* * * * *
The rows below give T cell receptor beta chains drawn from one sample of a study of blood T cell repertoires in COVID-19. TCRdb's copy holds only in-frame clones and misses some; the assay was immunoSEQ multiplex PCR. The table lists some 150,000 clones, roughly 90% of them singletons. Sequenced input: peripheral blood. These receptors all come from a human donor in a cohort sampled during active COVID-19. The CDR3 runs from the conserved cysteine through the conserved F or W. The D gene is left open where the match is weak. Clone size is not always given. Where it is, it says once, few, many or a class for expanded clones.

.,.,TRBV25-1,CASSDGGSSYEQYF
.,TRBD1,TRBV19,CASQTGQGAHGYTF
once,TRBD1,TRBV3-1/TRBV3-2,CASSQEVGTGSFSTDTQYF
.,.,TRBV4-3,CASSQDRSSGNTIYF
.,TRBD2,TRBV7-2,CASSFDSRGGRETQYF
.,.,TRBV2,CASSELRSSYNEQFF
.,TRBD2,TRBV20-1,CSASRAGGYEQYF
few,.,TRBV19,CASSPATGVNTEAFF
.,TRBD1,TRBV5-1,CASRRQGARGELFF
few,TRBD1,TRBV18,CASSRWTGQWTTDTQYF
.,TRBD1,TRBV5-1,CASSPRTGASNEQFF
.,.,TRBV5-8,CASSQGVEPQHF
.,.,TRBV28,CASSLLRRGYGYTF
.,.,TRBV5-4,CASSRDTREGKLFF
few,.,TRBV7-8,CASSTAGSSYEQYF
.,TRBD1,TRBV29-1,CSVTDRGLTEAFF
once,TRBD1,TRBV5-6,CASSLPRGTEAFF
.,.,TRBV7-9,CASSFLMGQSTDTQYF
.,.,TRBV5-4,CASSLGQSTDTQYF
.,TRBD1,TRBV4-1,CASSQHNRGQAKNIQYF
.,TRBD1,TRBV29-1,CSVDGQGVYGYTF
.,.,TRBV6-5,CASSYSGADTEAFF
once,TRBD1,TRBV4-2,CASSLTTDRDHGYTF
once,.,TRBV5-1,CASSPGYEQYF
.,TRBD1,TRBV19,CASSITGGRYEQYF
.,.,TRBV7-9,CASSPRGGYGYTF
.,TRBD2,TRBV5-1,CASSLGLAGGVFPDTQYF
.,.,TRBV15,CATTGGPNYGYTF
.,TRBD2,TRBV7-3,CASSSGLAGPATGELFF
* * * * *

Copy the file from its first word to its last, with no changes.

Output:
The rows below give T cell receptor beta chains drawn from one sample of a study of blood T cell repertoires in COVID-19. TCRdb's copy holds only in-frame clones and misses some; the assay was immunoSEQ multiplex PCR. The table lists some 150,000 clones, roughly 90% of them singletons. Sequenced input: peripheral blood. These receptors all come from a human donor in a cohort sampled during active COVID-19. The CDR3 runs from the conserved cysteine through the conserved F or W. The D gene is left open where the match is weak. Clone size is not always given. Where it is, it says once, few, many or a class for expanded clones.

.,.,TRBV25-1,CASSDGGSSYEQYF
.,TRBD1,TRBV19,CASQTGQGAHGYTF
once,TRBD1,TRBV3-1/TRBV3-2,CASSQEVGTGSFSTDTQYF
.,.,TRBV4-3,CASSQDRSSGNTIYF
.,TRBD2,TRBV7-2,CASSFDSRGGRETQYF
.,.,TRBV2,CASSELRSSYNEQFF
.,TRBD2,TRBV20-1,CSASRAGGYEQYF
few,.,TRBV19,CASSPATGVNTEAFF
.,TRBD1,TRBV5-1,CASRRQGARGELFF
few,TRBD1,TRBV18,CASSRWTGQWTTDTQYF
.,TRBD1,TRBV5-1,CASSPRTGASNEQFF
.,.,TRBV5-8,CASSQGVEPQHF
.,.,TRBV28,CASSLLRRGYGYTF
.,.,TRBV5-4,CASSRDTREGKLFF
few,.,TRBV7-8,CASSTAGSSYEQYF
.,TRBD1,TRBV29-1,CSVTDRGLTEAFF
once,TRBD1,TRBV5-6,CASSLPRGTEAFF
.,.,TRBV7-9,CASSFLMGQSTDTQYF
.,.,TRBV5-4,CASSLGQSTDTQYF
.,TRBD1,TRBV4-1,CASSQHNRGQAKNIQYF
.,TRBD1,TRBV29-1,CSVDGQGVYGYTF
.,.,TRBV6-5,CASSYSGADTEAFF
once,TRBD1,TRBV4-2,CASSLTTDRDHGYTF
once,.,TRBV5-1,CASSPGYEQYF
.,TRBD1,TRBV19,CASSITGGRYEQYF
.,.,TRBV7-9,CASSPRGGYGYTF
.,TRBD2,TRBV5-1,CASSLGLAGGVFPDTQYF
.,.,TRBV15,CATTGGPNYGYTF
.,TRBD2,TRBV7-3,CASSSGLAGPATGELFF